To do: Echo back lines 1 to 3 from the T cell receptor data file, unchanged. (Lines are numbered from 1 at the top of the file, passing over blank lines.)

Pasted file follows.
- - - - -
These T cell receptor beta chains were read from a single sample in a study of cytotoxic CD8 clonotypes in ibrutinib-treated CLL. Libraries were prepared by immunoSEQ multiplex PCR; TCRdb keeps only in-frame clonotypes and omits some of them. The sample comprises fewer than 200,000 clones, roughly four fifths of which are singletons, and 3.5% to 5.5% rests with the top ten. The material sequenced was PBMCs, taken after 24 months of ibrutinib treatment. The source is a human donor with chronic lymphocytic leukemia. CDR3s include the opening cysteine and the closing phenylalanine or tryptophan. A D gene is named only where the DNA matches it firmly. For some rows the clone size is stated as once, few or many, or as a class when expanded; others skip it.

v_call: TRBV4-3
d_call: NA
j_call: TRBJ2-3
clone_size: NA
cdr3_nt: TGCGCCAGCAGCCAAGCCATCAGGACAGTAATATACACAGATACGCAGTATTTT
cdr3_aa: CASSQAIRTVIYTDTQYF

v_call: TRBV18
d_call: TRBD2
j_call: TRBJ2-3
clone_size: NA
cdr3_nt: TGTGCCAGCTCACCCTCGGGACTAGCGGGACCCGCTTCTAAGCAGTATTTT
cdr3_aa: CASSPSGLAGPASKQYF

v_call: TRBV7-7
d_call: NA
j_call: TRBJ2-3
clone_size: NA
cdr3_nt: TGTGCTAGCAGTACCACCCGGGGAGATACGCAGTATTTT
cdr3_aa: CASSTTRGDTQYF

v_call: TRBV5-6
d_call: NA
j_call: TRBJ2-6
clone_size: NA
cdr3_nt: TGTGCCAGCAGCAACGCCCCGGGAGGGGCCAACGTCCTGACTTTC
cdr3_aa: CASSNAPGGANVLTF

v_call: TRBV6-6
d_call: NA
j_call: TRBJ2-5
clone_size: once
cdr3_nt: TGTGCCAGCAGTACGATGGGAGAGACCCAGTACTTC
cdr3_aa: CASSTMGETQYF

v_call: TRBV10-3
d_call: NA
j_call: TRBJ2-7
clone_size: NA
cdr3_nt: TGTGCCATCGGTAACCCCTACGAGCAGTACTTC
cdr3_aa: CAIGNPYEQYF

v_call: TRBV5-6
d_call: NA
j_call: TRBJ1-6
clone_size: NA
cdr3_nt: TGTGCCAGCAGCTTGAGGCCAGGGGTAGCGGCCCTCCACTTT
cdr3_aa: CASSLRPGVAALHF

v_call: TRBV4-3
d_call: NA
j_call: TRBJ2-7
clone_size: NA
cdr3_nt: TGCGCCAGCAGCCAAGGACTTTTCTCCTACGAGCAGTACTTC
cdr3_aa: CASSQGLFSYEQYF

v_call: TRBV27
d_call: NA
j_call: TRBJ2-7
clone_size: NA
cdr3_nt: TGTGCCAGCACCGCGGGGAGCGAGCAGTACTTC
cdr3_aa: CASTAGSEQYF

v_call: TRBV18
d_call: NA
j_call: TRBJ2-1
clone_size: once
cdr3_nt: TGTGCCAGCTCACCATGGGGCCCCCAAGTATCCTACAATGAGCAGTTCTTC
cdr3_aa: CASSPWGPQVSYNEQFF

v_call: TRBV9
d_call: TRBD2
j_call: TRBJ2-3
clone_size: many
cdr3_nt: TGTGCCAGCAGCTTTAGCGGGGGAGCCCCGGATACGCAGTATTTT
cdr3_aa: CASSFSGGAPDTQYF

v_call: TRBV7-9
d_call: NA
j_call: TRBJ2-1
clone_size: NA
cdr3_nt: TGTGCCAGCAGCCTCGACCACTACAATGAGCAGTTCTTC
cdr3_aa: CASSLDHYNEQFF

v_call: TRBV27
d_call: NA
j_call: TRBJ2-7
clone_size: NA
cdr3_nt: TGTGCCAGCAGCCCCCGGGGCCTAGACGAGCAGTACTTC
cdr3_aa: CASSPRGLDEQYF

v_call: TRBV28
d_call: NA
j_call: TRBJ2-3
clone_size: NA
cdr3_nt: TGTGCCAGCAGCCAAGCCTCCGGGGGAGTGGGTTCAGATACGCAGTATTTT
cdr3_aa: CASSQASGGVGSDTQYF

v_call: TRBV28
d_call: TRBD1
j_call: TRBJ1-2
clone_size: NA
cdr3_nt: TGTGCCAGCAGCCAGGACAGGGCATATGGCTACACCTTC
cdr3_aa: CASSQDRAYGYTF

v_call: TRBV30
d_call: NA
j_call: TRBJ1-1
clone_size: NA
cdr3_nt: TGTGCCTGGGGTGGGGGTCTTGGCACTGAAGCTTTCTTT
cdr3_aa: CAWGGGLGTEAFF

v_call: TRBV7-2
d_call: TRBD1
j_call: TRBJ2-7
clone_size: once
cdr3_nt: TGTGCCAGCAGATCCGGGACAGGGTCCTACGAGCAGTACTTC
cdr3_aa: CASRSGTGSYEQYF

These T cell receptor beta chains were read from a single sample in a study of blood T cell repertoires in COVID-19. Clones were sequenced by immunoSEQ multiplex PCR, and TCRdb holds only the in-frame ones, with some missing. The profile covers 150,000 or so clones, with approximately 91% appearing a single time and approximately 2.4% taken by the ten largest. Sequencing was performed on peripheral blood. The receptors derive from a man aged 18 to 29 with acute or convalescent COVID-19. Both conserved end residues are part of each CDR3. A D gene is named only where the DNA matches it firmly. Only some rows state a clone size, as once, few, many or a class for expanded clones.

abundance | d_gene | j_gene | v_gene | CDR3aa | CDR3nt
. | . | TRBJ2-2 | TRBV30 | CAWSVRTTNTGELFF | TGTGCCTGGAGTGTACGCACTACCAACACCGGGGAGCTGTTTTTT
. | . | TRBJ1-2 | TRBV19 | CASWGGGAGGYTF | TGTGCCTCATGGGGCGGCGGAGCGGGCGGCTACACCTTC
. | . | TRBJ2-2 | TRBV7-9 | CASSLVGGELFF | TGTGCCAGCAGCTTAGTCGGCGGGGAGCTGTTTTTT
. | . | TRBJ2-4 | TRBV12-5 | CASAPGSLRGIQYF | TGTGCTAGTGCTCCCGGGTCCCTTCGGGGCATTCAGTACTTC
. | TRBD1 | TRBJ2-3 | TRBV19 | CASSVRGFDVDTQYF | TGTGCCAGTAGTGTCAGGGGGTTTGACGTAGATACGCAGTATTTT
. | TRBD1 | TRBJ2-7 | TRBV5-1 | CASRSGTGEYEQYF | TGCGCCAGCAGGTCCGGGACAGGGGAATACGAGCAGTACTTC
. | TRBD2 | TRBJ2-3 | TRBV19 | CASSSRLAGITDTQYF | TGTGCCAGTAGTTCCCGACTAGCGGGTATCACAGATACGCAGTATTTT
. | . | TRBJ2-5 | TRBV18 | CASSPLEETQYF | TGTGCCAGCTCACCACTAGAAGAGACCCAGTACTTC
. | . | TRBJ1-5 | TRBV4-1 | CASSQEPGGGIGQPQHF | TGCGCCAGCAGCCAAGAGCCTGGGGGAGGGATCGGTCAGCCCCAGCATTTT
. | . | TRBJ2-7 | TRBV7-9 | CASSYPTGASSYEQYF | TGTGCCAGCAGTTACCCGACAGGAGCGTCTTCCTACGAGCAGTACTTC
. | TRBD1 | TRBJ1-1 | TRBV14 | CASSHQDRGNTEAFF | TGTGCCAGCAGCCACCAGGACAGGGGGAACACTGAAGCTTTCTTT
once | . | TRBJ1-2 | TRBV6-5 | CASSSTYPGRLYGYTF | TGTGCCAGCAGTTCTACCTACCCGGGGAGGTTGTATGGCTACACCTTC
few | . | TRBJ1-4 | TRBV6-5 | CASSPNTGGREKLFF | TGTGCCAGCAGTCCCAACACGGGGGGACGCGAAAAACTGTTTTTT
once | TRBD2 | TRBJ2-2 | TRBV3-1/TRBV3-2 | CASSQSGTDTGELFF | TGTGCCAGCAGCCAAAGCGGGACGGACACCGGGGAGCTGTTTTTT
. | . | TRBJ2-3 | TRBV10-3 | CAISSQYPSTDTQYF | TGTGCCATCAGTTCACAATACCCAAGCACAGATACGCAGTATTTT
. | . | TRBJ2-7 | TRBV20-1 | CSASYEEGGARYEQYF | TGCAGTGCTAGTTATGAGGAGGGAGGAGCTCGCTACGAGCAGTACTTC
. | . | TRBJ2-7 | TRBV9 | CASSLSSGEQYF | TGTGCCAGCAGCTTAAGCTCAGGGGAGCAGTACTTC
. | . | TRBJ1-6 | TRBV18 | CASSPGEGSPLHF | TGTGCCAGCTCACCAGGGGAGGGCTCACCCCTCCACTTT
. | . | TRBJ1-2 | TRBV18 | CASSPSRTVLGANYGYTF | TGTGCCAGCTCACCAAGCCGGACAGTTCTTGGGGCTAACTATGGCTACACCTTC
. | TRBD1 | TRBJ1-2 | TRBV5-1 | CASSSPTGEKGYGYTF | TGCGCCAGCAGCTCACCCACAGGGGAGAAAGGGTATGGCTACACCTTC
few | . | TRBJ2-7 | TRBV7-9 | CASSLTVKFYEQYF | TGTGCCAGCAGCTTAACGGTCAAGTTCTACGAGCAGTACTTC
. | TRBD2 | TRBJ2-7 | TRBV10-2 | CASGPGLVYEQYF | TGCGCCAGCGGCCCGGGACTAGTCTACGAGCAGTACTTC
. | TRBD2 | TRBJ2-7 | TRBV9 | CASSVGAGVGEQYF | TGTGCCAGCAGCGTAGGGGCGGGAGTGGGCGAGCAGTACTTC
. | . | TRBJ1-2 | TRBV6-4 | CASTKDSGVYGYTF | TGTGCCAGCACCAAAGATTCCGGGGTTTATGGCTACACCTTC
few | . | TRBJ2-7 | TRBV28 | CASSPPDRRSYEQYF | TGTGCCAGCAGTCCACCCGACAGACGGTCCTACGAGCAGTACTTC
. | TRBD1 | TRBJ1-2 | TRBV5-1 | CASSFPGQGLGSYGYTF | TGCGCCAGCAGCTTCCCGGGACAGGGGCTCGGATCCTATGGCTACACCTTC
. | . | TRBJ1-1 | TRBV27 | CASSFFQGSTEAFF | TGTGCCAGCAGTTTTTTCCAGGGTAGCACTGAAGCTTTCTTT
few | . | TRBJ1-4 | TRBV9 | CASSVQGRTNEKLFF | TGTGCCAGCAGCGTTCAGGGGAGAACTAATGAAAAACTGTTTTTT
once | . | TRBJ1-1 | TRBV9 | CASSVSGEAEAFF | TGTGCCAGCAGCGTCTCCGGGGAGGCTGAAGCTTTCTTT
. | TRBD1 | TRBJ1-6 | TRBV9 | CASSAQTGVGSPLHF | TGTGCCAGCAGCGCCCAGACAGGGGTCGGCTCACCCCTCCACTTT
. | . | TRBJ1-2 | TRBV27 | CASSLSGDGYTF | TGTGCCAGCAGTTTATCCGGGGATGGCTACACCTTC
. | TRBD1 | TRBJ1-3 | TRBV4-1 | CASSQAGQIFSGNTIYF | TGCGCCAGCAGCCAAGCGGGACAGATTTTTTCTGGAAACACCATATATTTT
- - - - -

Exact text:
These T cell receptor beta chains were read from a single sample in a study of cytotoxic CD8 clonotypes in ibrutinib-treated CLL. Libraries were prepared by immunoSEQ multiplex PCR; TCRdb keeps only in-frame clonotypes and omits some of them. The sample comprises fewer than 200,000 clones, roughly four fifths of which are singletons, and 3.5% to 5.5% rests with the top ten. The material sequenced was PBMCs, taken after 24 months of ibrutinib treatment. The source is a human donor with chronic lymphocytic leukemia. CDR3s include the opening cysteine and the closing phenylalanine or tryptophan. A D gene is named only where the DNA matches it firmly. For some rows the clone size is stated as once, few or many, or as a class when expanded; others skip it.

v_call: TRBV4-3
d_call: NA